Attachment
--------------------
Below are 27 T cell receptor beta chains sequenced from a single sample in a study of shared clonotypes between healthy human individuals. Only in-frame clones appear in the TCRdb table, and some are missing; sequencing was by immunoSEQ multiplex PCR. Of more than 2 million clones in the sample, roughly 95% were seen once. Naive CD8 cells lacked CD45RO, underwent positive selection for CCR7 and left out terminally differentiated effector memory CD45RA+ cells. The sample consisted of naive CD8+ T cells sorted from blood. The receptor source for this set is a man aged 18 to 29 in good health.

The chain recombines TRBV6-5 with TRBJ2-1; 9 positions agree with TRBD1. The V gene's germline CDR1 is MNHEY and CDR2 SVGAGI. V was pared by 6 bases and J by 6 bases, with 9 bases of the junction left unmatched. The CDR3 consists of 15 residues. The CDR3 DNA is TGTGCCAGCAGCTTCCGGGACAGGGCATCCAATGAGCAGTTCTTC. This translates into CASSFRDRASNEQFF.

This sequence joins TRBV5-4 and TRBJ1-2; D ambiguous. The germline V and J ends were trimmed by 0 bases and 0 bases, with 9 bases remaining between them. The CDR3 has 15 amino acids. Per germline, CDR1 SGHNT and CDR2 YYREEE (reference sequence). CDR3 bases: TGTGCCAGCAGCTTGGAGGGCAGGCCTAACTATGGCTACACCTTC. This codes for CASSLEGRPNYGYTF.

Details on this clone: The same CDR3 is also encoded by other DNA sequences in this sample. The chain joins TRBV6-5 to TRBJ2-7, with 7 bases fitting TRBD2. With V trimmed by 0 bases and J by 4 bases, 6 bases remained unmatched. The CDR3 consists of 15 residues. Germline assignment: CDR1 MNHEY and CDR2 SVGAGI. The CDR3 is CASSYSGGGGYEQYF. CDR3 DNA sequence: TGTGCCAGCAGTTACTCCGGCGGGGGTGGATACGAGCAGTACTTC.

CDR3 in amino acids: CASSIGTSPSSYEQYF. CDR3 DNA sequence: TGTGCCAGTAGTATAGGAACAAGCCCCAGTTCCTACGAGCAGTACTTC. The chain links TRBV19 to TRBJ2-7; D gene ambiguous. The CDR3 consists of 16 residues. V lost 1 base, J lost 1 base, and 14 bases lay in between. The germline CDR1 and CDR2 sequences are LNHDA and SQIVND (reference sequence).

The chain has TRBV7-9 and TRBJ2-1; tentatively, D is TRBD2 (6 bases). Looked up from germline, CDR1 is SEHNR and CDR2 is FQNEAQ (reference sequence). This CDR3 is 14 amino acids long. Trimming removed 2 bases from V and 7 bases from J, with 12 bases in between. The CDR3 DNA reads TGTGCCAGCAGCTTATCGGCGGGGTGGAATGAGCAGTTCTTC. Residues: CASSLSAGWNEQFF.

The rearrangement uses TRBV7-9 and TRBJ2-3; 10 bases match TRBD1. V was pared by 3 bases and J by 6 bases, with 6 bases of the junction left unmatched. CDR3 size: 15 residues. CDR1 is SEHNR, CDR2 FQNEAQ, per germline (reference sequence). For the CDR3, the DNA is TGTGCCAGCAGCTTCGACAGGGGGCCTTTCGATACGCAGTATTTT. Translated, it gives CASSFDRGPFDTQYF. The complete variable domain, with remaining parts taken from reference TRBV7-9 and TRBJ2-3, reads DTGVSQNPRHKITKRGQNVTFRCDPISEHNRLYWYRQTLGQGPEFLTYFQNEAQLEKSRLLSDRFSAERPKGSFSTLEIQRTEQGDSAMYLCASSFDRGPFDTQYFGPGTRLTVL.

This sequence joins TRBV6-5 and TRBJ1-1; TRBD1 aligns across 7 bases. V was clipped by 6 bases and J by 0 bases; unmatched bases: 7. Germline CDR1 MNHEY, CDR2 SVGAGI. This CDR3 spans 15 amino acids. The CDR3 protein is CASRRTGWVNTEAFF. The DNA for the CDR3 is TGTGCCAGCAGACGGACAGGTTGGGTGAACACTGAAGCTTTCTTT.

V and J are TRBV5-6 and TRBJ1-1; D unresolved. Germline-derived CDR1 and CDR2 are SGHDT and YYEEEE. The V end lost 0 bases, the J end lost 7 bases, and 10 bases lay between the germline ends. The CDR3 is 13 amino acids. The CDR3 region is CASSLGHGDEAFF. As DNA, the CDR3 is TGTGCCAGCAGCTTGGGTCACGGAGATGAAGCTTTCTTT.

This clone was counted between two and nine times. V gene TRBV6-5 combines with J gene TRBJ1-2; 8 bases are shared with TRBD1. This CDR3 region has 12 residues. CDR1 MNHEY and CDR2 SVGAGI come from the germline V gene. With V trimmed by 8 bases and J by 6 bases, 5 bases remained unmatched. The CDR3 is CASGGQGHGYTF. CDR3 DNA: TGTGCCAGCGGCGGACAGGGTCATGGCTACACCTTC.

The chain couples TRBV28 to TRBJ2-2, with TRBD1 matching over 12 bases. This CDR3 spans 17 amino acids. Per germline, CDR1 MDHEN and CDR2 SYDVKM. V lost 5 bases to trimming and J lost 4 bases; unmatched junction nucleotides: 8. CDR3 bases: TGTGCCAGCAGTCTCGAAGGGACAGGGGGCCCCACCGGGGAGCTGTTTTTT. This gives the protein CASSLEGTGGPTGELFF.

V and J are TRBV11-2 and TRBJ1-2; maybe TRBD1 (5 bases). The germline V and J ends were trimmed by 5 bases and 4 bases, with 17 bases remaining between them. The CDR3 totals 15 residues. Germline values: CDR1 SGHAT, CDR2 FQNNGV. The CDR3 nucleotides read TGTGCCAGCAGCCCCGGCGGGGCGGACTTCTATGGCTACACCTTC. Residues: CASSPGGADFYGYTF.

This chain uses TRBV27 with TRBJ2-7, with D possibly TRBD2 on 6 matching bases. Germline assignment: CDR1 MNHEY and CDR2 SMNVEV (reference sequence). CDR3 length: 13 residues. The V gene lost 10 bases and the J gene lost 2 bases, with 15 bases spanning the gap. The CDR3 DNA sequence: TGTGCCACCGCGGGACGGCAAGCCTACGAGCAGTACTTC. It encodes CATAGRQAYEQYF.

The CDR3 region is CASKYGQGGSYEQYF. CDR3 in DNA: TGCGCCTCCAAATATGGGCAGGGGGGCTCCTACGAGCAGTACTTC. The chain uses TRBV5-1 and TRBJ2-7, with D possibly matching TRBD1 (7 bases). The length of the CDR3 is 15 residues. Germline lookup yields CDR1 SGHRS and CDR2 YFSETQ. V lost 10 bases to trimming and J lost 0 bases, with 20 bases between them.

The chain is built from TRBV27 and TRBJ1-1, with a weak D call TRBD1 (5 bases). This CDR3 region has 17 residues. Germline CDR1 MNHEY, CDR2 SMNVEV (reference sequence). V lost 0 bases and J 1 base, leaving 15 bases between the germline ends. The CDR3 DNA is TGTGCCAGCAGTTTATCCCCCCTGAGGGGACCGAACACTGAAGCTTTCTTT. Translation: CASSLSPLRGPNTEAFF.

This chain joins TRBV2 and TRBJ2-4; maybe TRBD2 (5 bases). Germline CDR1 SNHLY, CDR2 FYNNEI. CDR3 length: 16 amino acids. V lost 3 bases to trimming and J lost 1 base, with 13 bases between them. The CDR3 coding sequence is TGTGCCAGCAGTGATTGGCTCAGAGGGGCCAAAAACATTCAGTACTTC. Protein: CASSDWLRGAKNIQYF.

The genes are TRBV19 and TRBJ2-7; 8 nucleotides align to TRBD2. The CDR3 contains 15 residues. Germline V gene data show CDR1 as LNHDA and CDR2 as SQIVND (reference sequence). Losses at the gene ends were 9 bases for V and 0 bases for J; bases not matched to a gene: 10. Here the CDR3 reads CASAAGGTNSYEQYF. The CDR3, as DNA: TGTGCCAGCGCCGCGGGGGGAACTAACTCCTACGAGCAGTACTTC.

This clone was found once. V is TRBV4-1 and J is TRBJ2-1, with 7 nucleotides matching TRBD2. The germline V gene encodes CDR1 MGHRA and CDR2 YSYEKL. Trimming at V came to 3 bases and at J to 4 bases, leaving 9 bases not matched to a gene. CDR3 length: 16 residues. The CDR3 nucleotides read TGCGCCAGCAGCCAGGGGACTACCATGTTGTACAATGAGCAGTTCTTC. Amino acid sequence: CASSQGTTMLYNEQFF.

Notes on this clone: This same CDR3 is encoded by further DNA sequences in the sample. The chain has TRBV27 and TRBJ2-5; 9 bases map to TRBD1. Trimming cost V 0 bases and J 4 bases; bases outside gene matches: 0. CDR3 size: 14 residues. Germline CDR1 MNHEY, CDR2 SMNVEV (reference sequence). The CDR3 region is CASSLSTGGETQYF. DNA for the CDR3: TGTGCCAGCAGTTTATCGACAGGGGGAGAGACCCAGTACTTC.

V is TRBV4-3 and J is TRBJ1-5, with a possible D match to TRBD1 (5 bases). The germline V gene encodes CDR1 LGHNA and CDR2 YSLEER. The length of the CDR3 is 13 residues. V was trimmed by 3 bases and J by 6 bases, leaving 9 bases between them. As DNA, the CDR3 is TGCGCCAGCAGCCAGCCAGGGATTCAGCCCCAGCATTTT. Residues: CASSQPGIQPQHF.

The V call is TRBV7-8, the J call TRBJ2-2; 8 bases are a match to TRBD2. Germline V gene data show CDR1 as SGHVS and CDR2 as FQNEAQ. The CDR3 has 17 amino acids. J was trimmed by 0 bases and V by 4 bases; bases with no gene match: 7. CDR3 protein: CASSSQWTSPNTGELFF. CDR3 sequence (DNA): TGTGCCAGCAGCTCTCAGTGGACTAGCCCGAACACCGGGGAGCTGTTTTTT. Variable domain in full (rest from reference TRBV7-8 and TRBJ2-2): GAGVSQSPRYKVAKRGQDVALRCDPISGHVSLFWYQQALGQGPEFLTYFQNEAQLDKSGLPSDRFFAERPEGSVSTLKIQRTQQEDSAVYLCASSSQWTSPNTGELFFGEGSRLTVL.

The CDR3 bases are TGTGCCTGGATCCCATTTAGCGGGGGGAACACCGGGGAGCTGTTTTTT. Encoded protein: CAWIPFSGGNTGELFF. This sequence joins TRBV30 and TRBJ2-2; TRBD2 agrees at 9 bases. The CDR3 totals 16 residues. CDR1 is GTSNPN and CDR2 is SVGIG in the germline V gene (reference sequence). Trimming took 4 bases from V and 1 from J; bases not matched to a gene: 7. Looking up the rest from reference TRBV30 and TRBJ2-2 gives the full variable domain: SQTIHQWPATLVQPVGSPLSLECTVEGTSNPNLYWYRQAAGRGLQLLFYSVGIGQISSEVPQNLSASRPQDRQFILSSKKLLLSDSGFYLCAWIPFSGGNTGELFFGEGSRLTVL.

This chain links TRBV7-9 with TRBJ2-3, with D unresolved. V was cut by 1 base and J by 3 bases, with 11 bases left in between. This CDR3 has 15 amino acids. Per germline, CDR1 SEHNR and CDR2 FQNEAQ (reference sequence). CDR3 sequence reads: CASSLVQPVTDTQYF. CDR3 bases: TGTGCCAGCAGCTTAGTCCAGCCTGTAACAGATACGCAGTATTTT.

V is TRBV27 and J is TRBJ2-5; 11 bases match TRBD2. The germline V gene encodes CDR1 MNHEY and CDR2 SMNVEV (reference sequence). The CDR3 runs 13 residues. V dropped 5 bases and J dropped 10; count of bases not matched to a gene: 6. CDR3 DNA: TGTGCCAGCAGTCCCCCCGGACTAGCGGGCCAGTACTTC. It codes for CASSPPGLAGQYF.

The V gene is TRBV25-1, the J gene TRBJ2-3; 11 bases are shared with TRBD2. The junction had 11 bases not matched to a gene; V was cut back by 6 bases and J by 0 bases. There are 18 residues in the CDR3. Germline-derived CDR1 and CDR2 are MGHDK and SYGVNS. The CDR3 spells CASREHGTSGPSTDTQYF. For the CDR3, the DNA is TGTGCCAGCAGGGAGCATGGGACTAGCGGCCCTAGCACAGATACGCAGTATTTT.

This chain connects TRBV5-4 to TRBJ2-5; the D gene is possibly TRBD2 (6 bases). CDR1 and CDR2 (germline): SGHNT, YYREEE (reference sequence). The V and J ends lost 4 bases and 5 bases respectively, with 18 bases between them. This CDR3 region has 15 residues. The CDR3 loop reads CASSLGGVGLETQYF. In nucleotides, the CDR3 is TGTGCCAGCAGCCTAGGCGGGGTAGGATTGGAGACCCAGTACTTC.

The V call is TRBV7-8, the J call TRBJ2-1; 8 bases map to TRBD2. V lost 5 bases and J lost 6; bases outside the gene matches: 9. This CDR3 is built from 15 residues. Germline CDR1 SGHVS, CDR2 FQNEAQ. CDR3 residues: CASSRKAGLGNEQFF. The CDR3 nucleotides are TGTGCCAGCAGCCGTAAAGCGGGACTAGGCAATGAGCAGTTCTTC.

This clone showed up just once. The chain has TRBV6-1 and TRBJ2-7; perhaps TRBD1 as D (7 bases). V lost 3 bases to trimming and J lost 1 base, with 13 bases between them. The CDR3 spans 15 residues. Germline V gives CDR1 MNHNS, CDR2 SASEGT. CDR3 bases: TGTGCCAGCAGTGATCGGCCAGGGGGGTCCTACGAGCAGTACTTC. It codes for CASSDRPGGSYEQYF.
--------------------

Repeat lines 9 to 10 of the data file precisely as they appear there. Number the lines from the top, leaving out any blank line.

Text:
V and J are TRBV5-6 and TRBJ1-1; D unresolved. Germline-derived CDR1 and CDR2 are SGHDT and YYEEEE. The V end lost 0 bases, the J end lost 7 bases, and 10 bases lay between the germline ends. The CDR3 is 13 amino acids. The CDR3 region is CASSLGHGDEAFF. As DNA, the CDR3 is TGTGCCAGCAGCTTGGGTCACGGAGATGAAGCTTTCTTT.

This clone was counted between two and nine times. V gene TRBV6-5 combines with J gene TRBJ1-2; 8 bases are shared with TRBD1. This CDR3 region has 12 residues. CDR1 MNHEY and CDR2 SVGAGI come from the germline V gene. With V trimmed by 8 bases and J by 6 bases, 5 bases remained unmatched. The CDR3 is CASGGQGHGYTF. CDR3 DNA: TGTGCCAGCGGCGGACAGGGTCATGGCTACACCTTC.